In Her Quietness

It's a dark cloudy overcast cold mid-winter afternoon here in Cincinnati.  I sit in her studio looking through the dirty window onto the Over The Rhine street below.  Despite the weather, I feel really good. I am contented because I'm with her.  I can make something, watch her draw, and we can talk. It’s warm in here and there were plenty of sunny days this past summer. So there’s no reason for me to feel gloomy or wish I was on some beach somewhere.

She's this quiet gentle soul who is giving of her ideas, thoughts, as well as her kindness. I hope I am as kind and giving.

I met her on the bus one day going to work Downtown.  We just started talking. Ever since...well, in the past seven years we've been together, we seem to never grow tired of our talks.

I look around this space and I see this particularly precise and detailed drawing of this fairytale place she drew with a #2 pencil on a sheet of gray cardboard.

She just sat down one day and started to draw on the back of a 3 foot square discarded sign, probably used as a cigarette advertisement. She took it home from Kroger’s and painted some gesso over the front to cover the ad. I guess she wanted to paint something on it. But it got set aside with the back facing out. Then one day she just started to draw on the gray back with a pencil.

Among her other creative endeavors, every day she would draw a little more.

What my dearest was drawing wasn't anything absurd, rather it is a dreamy like forest with these very tall trees.  At the base of them is this small Dutch house...or as my mother would tell us as tiny children, “…a gingerbread house.”

Several months after she started it, I asked her about it and she said, “It was something in a dream…”

“I can’t remember where…or even if I saw such a house,” she continued in a pondering voice.

In looking at it, I realize it was a drawing of the exact house I saw many times as a little boy on Snider Road not far from my childhood home. I thought of taking her to see the house, but I then remembered it got torn down and replaced with a commonplace suburban box. Even the tall trees are all gone now.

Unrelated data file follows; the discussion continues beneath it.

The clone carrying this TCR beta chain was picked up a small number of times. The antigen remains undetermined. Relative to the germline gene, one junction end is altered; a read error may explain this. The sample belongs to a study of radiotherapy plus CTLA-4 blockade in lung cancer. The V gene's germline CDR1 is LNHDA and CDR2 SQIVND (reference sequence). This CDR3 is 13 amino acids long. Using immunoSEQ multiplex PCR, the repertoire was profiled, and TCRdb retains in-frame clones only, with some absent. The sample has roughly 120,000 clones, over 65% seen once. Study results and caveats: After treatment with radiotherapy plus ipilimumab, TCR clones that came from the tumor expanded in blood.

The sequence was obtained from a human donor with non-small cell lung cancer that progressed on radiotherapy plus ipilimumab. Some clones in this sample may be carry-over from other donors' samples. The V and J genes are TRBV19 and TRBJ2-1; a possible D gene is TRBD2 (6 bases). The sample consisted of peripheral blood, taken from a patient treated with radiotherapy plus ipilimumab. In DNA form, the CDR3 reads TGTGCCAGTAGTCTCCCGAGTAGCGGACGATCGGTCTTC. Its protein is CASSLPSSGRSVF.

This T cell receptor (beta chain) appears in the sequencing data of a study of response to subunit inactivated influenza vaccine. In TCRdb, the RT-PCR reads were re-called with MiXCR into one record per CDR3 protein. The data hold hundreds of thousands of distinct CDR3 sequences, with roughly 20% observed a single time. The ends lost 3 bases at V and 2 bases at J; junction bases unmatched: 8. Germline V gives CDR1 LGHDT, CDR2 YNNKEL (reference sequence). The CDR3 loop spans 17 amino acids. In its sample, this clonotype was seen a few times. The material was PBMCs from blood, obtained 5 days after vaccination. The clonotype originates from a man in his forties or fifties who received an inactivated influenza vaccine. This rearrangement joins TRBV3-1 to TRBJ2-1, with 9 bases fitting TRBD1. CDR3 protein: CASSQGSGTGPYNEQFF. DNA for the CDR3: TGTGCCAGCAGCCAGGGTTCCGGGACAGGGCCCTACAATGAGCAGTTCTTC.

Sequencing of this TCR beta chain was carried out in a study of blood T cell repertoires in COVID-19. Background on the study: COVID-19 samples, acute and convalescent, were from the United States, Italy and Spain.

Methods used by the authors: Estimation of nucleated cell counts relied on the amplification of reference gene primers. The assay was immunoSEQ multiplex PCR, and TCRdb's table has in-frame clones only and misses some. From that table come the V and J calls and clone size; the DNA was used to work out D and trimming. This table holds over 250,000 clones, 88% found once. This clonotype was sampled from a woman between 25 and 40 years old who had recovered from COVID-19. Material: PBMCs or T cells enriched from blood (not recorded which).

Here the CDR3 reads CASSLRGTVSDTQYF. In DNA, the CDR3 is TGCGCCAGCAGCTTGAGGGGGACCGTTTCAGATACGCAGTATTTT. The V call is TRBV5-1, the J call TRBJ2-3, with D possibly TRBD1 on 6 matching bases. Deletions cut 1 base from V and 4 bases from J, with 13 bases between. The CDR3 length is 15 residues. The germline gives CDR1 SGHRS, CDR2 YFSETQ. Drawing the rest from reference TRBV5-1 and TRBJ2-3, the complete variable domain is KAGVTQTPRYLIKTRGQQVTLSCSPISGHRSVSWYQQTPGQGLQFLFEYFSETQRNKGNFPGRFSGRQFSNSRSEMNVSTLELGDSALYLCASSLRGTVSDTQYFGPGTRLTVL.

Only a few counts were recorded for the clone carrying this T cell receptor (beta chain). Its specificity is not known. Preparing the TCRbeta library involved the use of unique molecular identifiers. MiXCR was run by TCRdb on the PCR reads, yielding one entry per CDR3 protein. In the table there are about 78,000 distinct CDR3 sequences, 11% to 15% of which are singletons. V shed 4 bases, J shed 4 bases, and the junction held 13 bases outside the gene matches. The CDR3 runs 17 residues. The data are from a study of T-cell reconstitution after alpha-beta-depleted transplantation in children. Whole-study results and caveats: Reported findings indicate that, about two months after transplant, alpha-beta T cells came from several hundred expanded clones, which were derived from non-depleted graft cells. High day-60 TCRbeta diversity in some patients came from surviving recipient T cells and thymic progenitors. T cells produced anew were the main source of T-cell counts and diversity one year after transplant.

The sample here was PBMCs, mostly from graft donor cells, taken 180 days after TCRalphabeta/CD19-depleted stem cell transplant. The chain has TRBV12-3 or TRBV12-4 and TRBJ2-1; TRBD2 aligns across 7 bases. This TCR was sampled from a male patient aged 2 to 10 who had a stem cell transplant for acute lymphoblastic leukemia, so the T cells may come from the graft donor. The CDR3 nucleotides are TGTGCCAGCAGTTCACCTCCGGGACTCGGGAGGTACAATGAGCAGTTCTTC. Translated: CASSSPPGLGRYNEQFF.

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The last time I saw this house was in the early 70s and it looked like a stucco Dutch house with a red door centered between two small windows with flower boxes. And, it had a gingerbread looking roof. It was quite picturesque and one of my fond childhood memories.

I told her about how I remembered it and she felt warm inside. Our quiet discussion went from this little house to other memories as children.

Her childhood was more sedate with only one brother as compared to my tumultuous upbringing with 8 other brothers and sisters. Her life was more formal and like my family, hers too was rather artsy. It is my mother who’s the artist and amateur classical musician. It’s her father who is the writer and jazz pianist. Similar to my father’s engineering temperament, her mother is a high paid investment officer for a major bank. But, both sets of parents are very bright and out of the norm. So, I guess, are her and I.

After these many years, we still hold hands.  I still get a warm feeling as I did when she left me her phone number in my hand between hers as I got up to get off the bus.

I think about her often in a day, as I did that day we met.  Most of the nice things I have I take for granted.  But her, I'm always thankful for, as she says she is for me.

Our lives are peaceful and...sedate. 

We seem to be out of the mainstream. I seldom know what is in the news.  She, however, seems to understand what is going on, even though she doesn't listen to the radio or read the paper.  It’s the little conversations with coworkers or clients that keeps her informed.  She's an activities director for a nursing home.

I, on the other hand, have a different job.  My profession is in engineering design of small sophisticated devices such as portable medical equipment.  The three of us in the office have been together for a long time.  Our comradery allows us to work very well together.  Our devices have saved countless lives.

In these seven years, I saved and invested. My stock in the company has grown such that it will allow me to retire early so I can be free to seek the many wonders of life so I can make many things out of wood, metal, or clay, both practical…and not.

She is simple and frugal.  But, we seem to have nice stuff.  It's amazing what she can find or fix.  What was discarded is now beautiful such as what most have and call antiques.  She can take a simple piece of cloth and make it into something wonderful and practical.

I kind of envy her ability of forming art out of nothing, as she is of my technical abilities.  Our opposites are the two ends of us.

This is us...together forever

Greg D. Fall 1987

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